The main goal of a legal assistant, like a custodian, is to maximize utility, generally through some optimal bundle of leisure and labor. However, the main goal of a law firm is to win cases. These very different objectives can create principle-agent problems. One potential problem could arise if the firm requires more hours from our legal assistant than she wants to work per week. In order to have the best chances of winning a case, lawyers will want to come to trial with as much research and preparation as possible, so our lawyer will rely on our legal assistant to provide him with as much information as she can. Especially before a big trial, this could mean that our legal assistant would be expected to work overtime in order to research as much as possible before the trial. Therefore, overtime hours would be required on a regular basis for our legal assistant, and she would have to potentially spend more time on labor than the amount that maximizes her utility, a clear instance of the principle-agent problem. The fact that the Fair Labor Standards Act requires overtime pay of time and one-half of the regular pay partially serves as a remedy to this problem. Receiving more pay for these overtime hours makes working them more worthwhile. However, another way to further help this problem would be if the firm created rules that designate a maximum number of hours employees can work per week. This would prevent our legal assistant from being expected to work a ridiculous amount of hours, and hopefully this restriction would allow her to be closer to her optimal amount of time spent on labor.

Another potential principle-agent problem for our legal assistant involves ethical issues. Because the primary objective of a law firm is to win cases, this desire to win could lead some firms to use illegal or unethical means to reach this goal. Rule 5.3 of the American Bar Association’s Model Rules of Professional Conduct states that lawyers can get in trouble if their legal assistants or other staff members participate in illegal behavior. However, illegal or unethical behavior by an assistant could give a lawyer a distinct advantage, without facing the guaranteed disbarment that would occur if the lawyer directly participated in the behavior. This pressure on legal assistants to participate in illegal or unethical behavior luckily does not occur very commonly, but this example demonstrates another form of the principle-agent problem. The forced participation in illegal or unethical behavior for her law firm would certainly decrease the utility and happiness of our legal assistant. She would feel uncomfortable and be in danger of getting in federal trouble, and this would lead to high stress levels and resentment towards the law firm. This problem could be solved by simply having strict rules within the firm that punish illegal behavior. Another way to prevent this problem that requires more of a long term reform is to establish a culture within the firm that looks down upon illegal and unethical behavior. This example demonstrates that the principle-agent problem can go past the amount of hours of labor or leisure performed by workers but also involves the emotions of workers themselves.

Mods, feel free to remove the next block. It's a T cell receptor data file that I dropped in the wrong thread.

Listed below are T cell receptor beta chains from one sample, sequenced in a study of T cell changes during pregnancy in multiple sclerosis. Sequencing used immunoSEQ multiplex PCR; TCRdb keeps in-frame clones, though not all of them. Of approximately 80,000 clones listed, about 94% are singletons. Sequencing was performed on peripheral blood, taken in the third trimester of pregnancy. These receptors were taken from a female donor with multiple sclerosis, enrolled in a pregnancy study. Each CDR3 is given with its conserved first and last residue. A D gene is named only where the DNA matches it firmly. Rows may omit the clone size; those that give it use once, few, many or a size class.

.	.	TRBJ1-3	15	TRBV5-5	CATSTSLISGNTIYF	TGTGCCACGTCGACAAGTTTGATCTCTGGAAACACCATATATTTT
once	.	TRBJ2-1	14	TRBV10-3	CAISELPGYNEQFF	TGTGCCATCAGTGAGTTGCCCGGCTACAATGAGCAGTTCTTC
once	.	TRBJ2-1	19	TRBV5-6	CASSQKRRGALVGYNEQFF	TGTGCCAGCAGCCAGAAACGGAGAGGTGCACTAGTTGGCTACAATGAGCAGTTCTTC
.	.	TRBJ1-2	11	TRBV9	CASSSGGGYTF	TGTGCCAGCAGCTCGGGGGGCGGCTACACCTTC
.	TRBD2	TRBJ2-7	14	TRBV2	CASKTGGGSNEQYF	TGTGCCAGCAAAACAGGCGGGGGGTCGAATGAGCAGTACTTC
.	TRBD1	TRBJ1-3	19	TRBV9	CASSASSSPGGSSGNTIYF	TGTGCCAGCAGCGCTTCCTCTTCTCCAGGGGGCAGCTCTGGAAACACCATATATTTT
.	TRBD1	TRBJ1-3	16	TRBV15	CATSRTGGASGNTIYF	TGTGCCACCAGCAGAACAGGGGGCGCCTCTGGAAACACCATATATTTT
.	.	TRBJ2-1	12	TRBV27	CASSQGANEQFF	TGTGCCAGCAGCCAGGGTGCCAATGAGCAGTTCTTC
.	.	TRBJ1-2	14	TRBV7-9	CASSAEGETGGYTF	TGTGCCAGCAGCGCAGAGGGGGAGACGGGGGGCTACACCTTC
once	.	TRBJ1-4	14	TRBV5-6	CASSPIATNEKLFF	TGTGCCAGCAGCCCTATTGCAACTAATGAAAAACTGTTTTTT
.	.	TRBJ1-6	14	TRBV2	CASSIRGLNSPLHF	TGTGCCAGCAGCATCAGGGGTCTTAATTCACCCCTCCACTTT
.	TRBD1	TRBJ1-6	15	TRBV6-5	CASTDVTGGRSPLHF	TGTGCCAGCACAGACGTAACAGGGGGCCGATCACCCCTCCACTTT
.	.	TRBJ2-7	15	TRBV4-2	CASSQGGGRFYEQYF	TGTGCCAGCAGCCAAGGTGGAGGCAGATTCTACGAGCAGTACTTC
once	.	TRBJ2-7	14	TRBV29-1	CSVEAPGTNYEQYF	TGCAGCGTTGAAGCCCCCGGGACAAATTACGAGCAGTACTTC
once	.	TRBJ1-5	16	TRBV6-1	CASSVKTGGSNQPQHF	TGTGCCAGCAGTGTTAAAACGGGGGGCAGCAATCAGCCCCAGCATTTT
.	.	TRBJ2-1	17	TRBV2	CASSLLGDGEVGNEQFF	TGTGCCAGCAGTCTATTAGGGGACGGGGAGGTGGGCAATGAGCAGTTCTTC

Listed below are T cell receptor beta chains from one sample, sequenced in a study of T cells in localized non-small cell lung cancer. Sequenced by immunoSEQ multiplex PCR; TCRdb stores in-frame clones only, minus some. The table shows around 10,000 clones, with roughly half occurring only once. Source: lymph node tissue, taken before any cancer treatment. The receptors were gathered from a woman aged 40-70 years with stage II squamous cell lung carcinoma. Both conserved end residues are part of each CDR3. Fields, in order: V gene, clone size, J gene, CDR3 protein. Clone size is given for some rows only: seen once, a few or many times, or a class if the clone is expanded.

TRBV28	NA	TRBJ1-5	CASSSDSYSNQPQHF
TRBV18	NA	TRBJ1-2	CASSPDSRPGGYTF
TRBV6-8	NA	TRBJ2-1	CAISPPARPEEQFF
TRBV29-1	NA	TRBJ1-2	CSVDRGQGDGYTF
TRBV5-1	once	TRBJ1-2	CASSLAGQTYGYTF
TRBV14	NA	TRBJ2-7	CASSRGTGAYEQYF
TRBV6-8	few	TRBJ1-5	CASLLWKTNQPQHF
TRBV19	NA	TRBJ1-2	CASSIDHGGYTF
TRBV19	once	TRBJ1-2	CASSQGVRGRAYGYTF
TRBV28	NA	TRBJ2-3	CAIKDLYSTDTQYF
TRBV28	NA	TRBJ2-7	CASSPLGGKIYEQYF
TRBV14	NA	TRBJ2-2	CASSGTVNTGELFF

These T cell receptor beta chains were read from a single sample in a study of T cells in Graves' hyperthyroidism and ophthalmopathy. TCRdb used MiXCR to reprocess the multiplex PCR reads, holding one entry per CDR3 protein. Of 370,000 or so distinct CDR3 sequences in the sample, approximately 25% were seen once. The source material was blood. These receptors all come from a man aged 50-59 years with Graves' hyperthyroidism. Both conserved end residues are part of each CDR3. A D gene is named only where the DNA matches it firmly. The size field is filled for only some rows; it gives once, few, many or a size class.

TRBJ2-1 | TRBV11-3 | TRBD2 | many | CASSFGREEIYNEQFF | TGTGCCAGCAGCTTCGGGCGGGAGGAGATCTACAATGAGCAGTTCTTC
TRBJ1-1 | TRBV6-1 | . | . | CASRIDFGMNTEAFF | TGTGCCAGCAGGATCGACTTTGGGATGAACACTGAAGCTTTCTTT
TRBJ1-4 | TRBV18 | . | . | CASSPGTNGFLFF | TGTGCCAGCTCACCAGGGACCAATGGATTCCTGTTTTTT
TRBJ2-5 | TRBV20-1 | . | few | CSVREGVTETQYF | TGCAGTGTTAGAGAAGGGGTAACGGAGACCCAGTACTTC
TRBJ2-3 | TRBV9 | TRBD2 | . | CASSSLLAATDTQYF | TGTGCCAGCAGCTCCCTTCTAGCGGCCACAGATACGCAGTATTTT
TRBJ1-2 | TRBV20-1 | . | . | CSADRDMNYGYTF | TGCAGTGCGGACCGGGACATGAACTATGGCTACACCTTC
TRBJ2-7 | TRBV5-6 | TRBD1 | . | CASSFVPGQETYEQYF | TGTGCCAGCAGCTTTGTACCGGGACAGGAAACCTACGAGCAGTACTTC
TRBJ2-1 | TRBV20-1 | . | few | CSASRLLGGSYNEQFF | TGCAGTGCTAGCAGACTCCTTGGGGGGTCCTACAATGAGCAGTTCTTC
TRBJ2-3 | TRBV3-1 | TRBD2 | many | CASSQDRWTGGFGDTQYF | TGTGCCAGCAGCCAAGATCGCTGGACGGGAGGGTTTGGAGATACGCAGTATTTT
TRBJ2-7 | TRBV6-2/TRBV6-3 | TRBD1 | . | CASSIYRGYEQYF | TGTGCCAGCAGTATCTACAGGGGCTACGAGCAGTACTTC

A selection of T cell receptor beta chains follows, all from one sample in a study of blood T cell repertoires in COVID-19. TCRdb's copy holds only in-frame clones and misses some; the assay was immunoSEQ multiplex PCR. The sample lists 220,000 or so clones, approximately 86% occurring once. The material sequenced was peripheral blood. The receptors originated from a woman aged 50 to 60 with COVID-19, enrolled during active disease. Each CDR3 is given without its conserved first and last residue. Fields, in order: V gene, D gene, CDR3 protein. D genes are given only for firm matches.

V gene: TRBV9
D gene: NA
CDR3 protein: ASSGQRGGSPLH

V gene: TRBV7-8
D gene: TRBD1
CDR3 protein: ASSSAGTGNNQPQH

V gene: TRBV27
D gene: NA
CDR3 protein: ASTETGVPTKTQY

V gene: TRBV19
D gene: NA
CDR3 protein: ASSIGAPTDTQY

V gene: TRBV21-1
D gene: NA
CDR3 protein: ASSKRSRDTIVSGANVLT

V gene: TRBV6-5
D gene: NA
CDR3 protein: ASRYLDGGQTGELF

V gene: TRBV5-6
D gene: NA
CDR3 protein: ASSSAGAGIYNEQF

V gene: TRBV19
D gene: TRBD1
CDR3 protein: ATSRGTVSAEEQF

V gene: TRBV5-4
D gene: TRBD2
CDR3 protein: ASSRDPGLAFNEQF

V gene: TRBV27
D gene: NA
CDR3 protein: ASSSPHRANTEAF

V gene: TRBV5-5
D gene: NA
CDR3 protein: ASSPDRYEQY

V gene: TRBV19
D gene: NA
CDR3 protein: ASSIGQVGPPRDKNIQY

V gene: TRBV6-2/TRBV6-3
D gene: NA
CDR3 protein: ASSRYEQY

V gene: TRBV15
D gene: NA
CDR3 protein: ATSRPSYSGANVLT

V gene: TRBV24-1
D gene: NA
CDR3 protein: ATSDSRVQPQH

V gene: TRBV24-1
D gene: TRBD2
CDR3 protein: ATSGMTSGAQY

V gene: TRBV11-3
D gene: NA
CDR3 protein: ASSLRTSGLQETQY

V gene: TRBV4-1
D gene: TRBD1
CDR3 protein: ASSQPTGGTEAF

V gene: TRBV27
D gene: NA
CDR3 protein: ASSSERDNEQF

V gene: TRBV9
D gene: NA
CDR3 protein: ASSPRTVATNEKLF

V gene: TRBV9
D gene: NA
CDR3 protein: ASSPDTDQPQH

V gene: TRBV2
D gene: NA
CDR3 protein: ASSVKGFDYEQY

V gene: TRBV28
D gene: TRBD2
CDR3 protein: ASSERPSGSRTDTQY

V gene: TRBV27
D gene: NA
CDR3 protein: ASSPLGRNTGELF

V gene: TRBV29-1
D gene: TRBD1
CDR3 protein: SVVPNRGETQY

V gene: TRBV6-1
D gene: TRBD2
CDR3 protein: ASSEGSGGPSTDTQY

These examples demonstrate the effects of principle-agent problems and the way that these problems can affect the lives of workers. While these instances primarily examined how principle-agent problems negatively impact the utility of workers in firms, they also can negatively impact firms as well. Both legal assistants and custodians are generally paid by the hour, so firms can use efficiency wages in order to guarantee that workers will be as productive as possible. In contrast, in the cases of salary workers, an example of a principle-agent problem is when these workers shirk in order for them to increase their amount of leisure, resulting in the productivity of the firm being hurt. This general example, along with the more detailed instances of principle-agent problems for legal assistants and custodians that we examined, show how big of an issue these principle-agent problems can be. However, these problems can easily be fixed with restrictions on firms and changes in remuneration schemes if their existence is acknowledged, so hopefully firms will find more and more ways to address these problems in the future.

AT&T and Time Warner: A New World of Antitrust

Trump Should Consider Obamacare